Ten years after opening, the initial teething problems of the Zentrum Paul Klee have almost been forgotten. To mark the anniversary, the Bern museum is staging the world’s most comprehensive exhibition of works by Klee and Wassily Kandinsky.
“We would like to have a major exhibition at least once a year, and not just every two to three years,” Peter Fischer told swissinfo.ch. “We have a big infrastructure and it must be full of life.”
Since he took office five years ago, the museum director has had to struggle with two fundamental constraints: The Zentrum Paul Klee is too big and its running costs are too high for it to be able to function as a single-theme museum, even if Klee is one of the great icons of modern art.
“In terms of visitor numbers we are still on the low side,” Fischer said, giving the figure of 200,000 as the target. In 2014, the Zentrum drew 166,000 visitors and in 2015 the number will most likely be higher. The problems of the past are now behind it.
“I think we have used the first ten years well to raise the profile of the Zentrum. It was a start-up. We had nothing existing to fall back on,” Fischer said. “We have succeeded in positioning ourselves internationally in the specialist community of international museums, but also in the research community. We have cooperated on many international exhibitions relating to Paul Klee.”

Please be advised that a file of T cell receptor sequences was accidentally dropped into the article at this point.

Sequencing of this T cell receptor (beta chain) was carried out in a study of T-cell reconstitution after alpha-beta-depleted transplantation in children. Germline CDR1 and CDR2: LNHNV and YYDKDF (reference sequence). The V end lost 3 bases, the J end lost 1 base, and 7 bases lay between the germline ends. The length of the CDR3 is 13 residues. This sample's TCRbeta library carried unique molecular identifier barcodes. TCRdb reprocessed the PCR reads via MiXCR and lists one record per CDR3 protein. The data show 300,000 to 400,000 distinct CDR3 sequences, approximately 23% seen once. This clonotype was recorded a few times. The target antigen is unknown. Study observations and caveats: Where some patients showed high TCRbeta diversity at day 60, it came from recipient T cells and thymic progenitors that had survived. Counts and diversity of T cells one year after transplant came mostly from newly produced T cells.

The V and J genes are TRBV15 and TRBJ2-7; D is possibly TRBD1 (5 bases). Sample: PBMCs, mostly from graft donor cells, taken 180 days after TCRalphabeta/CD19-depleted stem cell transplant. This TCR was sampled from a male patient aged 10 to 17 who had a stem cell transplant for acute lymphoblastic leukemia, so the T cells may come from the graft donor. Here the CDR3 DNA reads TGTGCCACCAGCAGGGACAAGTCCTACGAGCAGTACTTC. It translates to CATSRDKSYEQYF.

The international positioning, exchange and cooperation are now bearing fruit. Exhibitions of Klee’s work at the Tate Gallery a little over a year ago and in Leipzig in early 2015 were well received by the public and in the press.
As a kind of return deal for the Klee exhibition in the Tate, the Zentrum Paul Klee showed a retrospective of sculptures by Henry Moore (1898-1986), one of the most important sculptors of the 20th century, which belongs to the Tate.
Klee – general knowledge in Japan
The Zentrum is working closely with Japanese museums too. The museums in two Japanese cities, Utsunomiya and Kobe, will each hold an overview exhibition of Klee works from the Bern collection this summer. “Klee’s reception in Japan is phenomenal. He is very popular and well known there; in the same league as Claude Monet, Vincent van Gogh and Pablo Picasso,” Fischer explained. There are high numbers of Japanese tourists among foreign visitors to Bern, who account for about a third of all visitors and half in the summer.
The Klee and Kandinsky exhibition in Bern, which runs until September 27, is the fruit of international networking by the Zentrum Paul Klee. The Kandinskys mainly come from the Lenbachhaus collection in Munich, which has many important works from the “Blue Rider” period. The Centre Georges Pompidou in Paris, the Nationalgalerie in Berlin and the New York Guggenheim Museum have all loaned works for the Bern exhibition.
The patron and local politics
While the international network works well, the process necessary to establish the Zentrum on a firm footing in the local political landscape was very tentative. That has much to do with the history of its founding and the patron who initiated it.